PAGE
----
In English, many things are named after a particular country – but have you ever wondered what those things are called in those countries?
- The camera pans past a harpist to show the scene through the strings of the harp - and the harpist's strumming hand gives the appearance of caressing Cleopatra's body.
- One of Ireland's leading harpists, Clíona Doris has extensive experience as a soloist, chamber and orchestral musician.
- If hiring harpists or a string quartet for the church, ask them (before booking) if they would also play for an hour or so at your reception; they should do this for no extra cost.
- Laurie Pappajohn, a local harpist, and her group played traditional music of the mystics using medieval Celtic instruments.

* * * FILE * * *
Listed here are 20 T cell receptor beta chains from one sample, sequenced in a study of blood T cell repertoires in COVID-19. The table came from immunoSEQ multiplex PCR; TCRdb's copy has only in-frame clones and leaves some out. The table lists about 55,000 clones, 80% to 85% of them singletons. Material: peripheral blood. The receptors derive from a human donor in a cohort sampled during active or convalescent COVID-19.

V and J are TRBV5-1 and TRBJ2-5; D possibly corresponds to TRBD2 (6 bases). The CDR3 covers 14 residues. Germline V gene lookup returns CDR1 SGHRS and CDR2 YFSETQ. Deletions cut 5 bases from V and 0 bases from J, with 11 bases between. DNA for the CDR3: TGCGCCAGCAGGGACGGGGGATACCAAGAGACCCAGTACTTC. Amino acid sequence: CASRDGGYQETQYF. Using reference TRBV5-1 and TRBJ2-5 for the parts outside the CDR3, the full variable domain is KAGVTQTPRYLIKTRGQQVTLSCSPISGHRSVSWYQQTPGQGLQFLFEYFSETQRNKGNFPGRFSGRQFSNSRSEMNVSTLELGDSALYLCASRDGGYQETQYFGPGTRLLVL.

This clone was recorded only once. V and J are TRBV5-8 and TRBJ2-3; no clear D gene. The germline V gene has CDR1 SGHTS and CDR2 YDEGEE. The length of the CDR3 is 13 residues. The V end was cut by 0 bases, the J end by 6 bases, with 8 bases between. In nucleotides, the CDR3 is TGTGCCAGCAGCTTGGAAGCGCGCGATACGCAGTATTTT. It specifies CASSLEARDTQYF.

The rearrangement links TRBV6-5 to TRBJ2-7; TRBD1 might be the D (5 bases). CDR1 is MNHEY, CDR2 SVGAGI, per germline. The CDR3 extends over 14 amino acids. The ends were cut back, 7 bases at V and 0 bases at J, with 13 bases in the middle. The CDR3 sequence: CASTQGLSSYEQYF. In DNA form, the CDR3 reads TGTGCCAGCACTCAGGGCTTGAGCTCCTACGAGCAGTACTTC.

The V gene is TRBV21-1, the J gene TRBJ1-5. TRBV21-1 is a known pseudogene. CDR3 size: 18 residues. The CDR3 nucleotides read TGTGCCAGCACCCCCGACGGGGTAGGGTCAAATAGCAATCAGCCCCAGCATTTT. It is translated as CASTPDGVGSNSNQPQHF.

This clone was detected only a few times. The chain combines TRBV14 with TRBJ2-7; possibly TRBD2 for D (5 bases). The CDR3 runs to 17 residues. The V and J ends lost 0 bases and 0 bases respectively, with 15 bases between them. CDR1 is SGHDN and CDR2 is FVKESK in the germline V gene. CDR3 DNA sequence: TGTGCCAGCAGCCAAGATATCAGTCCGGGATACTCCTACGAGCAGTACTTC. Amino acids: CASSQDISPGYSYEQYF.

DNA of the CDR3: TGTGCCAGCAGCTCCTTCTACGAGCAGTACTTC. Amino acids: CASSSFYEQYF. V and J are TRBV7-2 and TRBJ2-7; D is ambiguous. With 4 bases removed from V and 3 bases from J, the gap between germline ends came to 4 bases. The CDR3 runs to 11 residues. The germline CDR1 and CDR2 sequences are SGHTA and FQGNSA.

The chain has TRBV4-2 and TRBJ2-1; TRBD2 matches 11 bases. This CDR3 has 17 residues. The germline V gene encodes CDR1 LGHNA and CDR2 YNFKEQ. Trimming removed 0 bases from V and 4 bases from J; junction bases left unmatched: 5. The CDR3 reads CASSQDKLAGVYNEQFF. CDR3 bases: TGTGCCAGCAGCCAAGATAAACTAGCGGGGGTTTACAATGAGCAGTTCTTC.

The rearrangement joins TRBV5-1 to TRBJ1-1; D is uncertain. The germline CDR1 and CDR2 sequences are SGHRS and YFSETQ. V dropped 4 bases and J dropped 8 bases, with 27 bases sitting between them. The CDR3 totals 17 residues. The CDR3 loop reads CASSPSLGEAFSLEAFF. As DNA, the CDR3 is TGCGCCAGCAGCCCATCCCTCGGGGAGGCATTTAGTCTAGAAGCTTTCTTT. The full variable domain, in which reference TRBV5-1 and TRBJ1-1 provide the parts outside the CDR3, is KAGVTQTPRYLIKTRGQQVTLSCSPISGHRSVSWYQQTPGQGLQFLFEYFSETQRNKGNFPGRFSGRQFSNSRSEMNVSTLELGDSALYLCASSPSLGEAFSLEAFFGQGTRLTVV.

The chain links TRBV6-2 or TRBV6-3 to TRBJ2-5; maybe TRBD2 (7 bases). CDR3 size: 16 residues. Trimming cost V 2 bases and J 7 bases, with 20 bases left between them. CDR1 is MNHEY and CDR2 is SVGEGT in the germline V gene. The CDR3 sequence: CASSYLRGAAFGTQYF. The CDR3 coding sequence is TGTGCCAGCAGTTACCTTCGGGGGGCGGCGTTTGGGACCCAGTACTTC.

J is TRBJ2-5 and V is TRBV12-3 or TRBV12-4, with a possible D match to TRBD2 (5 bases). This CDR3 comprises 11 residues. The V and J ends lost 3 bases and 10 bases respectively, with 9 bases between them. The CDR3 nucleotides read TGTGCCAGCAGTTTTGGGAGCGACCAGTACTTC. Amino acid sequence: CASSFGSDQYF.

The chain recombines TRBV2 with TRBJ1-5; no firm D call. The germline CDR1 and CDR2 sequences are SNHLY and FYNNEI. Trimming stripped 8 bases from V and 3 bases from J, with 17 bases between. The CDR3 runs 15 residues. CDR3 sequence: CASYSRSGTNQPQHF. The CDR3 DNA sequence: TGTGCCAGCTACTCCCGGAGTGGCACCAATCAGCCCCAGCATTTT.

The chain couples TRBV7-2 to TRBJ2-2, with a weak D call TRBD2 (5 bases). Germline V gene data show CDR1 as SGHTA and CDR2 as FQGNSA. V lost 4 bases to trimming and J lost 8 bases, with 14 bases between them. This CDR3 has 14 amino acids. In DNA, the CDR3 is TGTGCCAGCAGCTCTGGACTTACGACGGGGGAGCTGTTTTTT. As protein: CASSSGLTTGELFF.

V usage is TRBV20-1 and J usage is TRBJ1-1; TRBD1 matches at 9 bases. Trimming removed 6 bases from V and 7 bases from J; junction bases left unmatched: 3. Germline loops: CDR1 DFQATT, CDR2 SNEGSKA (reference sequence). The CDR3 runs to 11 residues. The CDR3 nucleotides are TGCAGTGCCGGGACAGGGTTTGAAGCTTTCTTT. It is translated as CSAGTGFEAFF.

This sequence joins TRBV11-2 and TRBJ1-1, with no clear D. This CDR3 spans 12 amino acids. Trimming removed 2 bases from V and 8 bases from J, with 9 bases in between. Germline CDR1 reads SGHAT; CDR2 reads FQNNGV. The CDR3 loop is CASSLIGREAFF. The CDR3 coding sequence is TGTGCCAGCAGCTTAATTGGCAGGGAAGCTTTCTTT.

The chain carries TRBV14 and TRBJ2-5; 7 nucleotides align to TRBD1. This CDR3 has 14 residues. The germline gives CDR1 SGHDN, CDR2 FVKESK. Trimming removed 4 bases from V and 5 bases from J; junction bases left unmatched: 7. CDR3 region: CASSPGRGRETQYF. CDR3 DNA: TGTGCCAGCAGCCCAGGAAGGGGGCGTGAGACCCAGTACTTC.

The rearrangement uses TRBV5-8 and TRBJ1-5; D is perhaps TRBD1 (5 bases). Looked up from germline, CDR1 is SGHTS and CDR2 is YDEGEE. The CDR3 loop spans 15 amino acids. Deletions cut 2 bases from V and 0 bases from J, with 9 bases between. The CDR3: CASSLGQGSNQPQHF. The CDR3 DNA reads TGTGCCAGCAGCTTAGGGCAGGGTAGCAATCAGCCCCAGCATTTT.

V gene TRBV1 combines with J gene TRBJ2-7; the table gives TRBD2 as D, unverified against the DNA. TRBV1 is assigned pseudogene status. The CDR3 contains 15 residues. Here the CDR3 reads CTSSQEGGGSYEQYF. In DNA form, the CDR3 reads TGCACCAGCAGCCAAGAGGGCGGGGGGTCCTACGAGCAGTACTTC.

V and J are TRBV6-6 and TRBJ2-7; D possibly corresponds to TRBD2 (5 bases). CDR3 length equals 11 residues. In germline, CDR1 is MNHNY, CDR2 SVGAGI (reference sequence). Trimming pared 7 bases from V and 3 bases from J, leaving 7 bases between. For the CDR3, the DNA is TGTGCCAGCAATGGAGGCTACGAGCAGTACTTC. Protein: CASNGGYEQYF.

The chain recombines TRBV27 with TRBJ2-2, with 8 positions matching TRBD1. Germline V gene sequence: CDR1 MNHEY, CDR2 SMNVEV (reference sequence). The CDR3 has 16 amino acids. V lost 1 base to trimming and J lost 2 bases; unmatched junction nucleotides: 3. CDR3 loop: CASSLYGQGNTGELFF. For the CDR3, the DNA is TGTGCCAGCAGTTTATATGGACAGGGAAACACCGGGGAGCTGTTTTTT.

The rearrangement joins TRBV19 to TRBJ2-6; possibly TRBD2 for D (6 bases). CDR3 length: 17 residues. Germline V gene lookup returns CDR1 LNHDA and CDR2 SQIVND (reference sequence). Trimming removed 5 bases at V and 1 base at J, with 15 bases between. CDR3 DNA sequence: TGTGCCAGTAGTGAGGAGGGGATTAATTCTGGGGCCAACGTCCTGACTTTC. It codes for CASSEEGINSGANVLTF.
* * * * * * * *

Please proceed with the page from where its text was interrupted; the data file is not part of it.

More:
- Máire is considered to be one of the world's greatest harpists and a chief exponent of Irish traditional music abroad.
English has borrowed many of the following foreign expressions of parting, so you’ve probably encountered some of these ways to say goodbye in other languages.
Many words formed by the addition of the suffix –ster are now obsolete - which ones are due a resurgence?
As their breed names often attest, dogs are a truly international bunch. Let’s take a look at 12 different dog breed names and their backstories.